Remains discovered in France confirmed as ‘Disappeared’ Séamus Ruddy

He will be buried with his parents in Newry – his name already on the family headstone

A search operation in recent days in a forest in France for the body of Seamus Ruddy, one of Northern Ireland’s Disappeared. Photograph: Independent Commission for the Location of Victims’ Remains/PA Wire

The remains located near Rouen in France on Saturday have been formally confirmed as those of Séamus Ruddy, one of the Disappeared who was murdered in 1985.

The Independent Commission for the Location of Victims’ Remains (ICLVR) announced on Wednesday that the French authorities have completed the DNA profiling of the remains recovered from the forest at Pont-de-l’Arche , and confirmed them as those of Mr Ruddy.

Seamus Ruddy: Remains found in France now confirmed as those of republican who disappeared in France in 1985.

The confirmation clears the way for the body to be brought back to Northern Ireland for interment in the Ruddy family grave at Monk's Hill cemetery in Newry.

There are, however, still some bureaucratic matters to be dealt with before the body is released. A spokesman for the commission said the remains will be “repatriated in due course”.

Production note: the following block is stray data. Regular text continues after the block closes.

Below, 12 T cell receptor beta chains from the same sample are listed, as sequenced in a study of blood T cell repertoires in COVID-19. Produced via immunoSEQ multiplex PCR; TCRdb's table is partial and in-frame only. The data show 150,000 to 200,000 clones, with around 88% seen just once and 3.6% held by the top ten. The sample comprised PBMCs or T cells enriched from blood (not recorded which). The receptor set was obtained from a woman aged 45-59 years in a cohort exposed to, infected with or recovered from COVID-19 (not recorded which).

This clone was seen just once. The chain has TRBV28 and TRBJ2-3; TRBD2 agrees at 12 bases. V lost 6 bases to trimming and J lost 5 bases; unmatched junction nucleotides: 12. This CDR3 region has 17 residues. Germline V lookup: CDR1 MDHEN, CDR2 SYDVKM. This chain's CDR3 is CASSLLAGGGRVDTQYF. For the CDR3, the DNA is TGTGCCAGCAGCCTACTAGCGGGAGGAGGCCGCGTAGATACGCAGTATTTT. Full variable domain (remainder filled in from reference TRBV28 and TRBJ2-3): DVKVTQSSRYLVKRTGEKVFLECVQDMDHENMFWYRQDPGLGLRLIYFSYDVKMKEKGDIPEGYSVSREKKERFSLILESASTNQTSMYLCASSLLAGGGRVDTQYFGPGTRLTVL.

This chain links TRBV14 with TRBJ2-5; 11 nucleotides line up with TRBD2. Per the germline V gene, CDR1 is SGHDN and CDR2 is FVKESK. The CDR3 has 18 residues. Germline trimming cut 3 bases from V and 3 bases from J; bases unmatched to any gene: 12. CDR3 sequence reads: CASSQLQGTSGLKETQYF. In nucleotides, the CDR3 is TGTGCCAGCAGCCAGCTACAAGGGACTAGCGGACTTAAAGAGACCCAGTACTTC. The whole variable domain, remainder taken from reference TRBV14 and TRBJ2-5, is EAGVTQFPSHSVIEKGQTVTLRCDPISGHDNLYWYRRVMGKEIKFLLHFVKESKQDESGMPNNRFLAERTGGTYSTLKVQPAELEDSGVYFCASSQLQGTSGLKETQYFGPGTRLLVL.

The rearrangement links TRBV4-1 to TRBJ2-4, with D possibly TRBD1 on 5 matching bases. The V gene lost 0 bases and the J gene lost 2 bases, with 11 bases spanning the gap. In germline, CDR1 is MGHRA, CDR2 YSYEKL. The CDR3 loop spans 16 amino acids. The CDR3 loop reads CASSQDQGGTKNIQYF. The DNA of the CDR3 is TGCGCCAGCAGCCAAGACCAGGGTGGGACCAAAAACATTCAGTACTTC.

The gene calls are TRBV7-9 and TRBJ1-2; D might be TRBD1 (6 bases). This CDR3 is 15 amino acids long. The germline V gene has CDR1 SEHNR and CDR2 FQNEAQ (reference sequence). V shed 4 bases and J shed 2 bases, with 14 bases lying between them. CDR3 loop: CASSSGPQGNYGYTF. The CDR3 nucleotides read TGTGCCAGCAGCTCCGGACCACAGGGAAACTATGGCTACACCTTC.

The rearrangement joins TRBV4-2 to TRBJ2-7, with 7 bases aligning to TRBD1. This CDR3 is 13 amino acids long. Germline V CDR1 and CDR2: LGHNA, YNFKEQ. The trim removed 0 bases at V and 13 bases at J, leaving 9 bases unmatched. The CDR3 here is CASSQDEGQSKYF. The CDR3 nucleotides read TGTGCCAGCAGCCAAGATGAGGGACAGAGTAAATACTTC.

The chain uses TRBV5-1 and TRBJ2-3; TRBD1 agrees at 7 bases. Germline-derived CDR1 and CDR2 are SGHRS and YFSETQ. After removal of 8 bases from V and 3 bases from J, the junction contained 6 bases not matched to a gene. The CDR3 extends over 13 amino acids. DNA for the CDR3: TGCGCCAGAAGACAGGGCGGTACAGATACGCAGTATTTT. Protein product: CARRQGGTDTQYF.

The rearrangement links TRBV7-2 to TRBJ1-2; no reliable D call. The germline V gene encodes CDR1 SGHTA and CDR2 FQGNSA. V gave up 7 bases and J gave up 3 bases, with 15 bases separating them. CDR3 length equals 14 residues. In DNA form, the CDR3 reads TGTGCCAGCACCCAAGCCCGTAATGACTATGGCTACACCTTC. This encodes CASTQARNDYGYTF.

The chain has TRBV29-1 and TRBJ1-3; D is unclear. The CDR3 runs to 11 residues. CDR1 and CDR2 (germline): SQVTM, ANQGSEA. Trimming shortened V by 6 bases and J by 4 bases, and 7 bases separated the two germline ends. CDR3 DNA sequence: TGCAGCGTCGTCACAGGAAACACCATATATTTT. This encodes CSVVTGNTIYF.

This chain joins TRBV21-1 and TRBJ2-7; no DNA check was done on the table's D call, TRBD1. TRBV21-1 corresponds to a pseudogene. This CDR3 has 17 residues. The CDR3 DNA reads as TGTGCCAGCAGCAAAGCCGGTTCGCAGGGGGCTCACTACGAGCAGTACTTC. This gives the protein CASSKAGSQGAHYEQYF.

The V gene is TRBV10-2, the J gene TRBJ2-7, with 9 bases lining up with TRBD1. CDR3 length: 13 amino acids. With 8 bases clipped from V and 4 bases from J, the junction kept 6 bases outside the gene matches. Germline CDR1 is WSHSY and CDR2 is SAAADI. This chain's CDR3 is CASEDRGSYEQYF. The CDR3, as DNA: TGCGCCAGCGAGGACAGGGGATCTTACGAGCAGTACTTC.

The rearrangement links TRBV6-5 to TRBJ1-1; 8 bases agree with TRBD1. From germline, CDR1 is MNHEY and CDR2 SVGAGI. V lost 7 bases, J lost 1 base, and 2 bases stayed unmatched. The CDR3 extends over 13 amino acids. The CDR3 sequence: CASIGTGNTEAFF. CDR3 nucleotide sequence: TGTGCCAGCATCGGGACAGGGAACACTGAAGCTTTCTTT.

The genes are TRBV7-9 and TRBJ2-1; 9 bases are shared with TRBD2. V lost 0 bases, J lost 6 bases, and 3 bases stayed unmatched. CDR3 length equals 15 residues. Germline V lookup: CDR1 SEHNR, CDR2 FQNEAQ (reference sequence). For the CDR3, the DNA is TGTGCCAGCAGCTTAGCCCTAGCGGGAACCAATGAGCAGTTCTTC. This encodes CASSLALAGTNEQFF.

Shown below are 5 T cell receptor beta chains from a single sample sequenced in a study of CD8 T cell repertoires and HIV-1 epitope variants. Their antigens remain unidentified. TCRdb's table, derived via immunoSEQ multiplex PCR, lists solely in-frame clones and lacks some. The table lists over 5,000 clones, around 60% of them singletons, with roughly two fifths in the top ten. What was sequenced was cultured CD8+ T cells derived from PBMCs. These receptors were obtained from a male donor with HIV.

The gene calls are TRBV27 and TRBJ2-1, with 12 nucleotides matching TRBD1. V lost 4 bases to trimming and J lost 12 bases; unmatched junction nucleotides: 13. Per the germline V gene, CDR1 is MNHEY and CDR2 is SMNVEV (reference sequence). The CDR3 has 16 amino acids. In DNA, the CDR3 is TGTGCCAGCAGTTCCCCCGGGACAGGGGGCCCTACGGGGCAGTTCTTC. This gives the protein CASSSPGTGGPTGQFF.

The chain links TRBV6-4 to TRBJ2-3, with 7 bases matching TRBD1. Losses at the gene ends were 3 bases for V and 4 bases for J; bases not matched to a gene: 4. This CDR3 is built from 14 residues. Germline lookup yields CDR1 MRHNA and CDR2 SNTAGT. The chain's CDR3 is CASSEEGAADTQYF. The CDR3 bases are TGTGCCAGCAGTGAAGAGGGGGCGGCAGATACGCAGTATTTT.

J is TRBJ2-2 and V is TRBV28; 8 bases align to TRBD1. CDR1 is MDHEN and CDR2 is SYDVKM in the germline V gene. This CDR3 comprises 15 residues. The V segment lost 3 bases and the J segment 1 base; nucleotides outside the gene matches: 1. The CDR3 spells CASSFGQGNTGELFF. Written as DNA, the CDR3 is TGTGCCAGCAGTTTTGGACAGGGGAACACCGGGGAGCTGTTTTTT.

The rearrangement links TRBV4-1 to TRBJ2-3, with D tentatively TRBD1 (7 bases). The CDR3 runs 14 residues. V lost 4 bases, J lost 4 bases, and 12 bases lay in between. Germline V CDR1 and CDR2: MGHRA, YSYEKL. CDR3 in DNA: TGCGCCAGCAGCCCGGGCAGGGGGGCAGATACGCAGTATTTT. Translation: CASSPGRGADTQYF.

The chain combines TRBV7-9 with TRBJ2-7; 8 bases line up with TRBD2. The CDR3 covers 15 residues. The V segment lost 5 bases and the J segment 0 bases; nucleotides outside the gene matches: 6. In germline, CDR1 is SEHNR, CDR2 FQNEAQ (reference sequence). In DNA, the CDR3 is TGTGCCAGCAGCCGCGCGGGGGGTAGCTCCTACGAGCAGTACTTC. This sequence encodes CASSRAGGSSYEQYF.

Mr Ruddy (33), a former member of the Irish National Liberation Army’s political wing, the Irish Republican Socialist Party, was teaching in a private school in Paris when he was killed in a dispute understood to have been linked to INLA arms smuggling.

He will be buried with his parents, Molly and John, in Newry. His name already is inscribed on the family headstone.

Séamus Ruddy’s sisters: (left to right) Molly Carr, Patsy McAteer and Anne Morgan. Photograph: PA

Tánaiste and Minister for Justice and Equality Frances Fitzgerald said on Wednesday that “our thoughts today are with Séamus Ruddy’s family. While I know that this news will be bring mixed emotions for them, I hope the confirmation of the discovery of his remains will provide some comfort to his family after such a long period of suffering for them.

“I want to thank the Commission for the Location of Victims’ Remains for their tireless, ongoing work on behalf of the families of the Disappeared. That work will continue to have our full support with the aim of ensuring that the remains of the other victims will be located. Anybody with any information that can assist in that task should bring it forward without delay.”

Of the 17 Disappeared, there are now three remaining bodies to be discovered: those of IRA victims, Columba McVeigh from Donaghmore in Co Tyrone, who went missing in 1975; Joe Lynskey, who went missing from Belfast in 1972; and British soldier Capt Robert Nairac, who was shot dead close to the Border in the Louth/south Armagh area in 1977.

Gerry Moriarty

Gerry Moriarty

Gerry Moriarty is the former Northern editor of The Irish Times